Syed Farook
Syed Rizwan Farook (left) and his wife Tashfeen Malik (right) murdered 14 people in San Bernardino, CaliforniaGetty / Reuters

The San Bernardino shooting at the Inland Regional Center, which claimed the lives of 14 victims on 2 December, not only came a shock because of the callous nature in which it was carried out, but also because one of the two perpetrators was a woman – Tashfeen Malik. Mass killings carried out by women, especially in the west, are extremely rare – so rare in fact that there hasn't been a study carried out on it due to the lack of cases.

Violent tendencies in general are more common among men. According to the US Department of Justice, 90.5% of homicides in the US between 1980 and 2008 were committed by men.

The mass shooting at San Bernardino brought to light another statistic: just 8% of homicides by firearms are committed by women, according to an article on Live Science. This is particularly noteworthy because of the sadistic nature of the crime.

Sadism is also a feature that is mainly adopted by men. There are many theories as to why this is but experts argue that this could be an evolutionary trait where men have been rewarded in the past for their violent tendencies, particularly in the animal kingdom. For example, male chimpanzees – the human's closest primate relative – use violence to increase their social status and bolster their chances of finding a mate.

Mass shootings in the US are typically carried out by men who have grown sexually frustrated – which fits into the theory that they commit their crime to attract sexual partners, with notes often left exclaiming their hatred for women. Adam Lankford, a criminal justice professor, told Live Science: "By contrast, I'm not aware of any female attackers, even though we have a small sample, I don't know that any of them complained about not being able to have sex."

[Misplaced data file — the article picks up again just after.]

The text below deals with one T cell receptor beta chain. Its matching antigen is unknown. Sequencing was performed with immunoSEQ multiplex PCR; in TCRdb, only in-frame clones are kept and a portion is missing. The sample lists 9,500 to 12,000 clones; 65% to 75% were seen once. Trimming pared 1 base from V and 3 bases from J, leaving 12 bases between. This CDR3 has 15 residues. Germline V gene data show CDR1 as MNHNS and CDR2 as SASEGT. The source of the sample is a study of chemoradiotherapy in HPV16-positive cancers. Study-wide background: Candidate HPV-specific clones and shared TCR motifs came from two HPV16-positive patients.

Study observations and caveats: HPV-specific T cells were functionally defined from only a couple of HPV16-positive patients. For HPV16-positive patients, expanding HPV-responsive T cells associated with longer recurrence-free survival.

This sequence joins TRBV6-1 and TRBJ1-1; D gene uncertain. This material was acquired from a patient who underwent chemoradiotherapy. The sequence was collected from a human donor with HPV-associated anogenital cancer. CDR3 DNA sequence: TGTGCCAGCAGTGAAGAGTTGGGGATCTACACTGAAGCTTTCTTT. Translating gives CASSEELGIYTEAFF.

For women however, violence has not been associated with improving social standing, despite the rise of strong female characters in action movies. "Whatever the culture offers in the way of justification of righteous violence, males are more likely to implement that," James Garbarino, a psychologist at Loyola University Chicago, told Live Science.

However, this particular attack was carried out in the name of religion. Martyrdom in the name of Islam was seen as a righteous passage for these killers, but the experts theorise that mass killings in the name of religion could be seen as a loophole in a suicide bid, which is prohibited in Islam. "I wouldn't dismiss the idea that some sort of mental health problems or suicidal tendencies could be at play in this case," Lankford continued.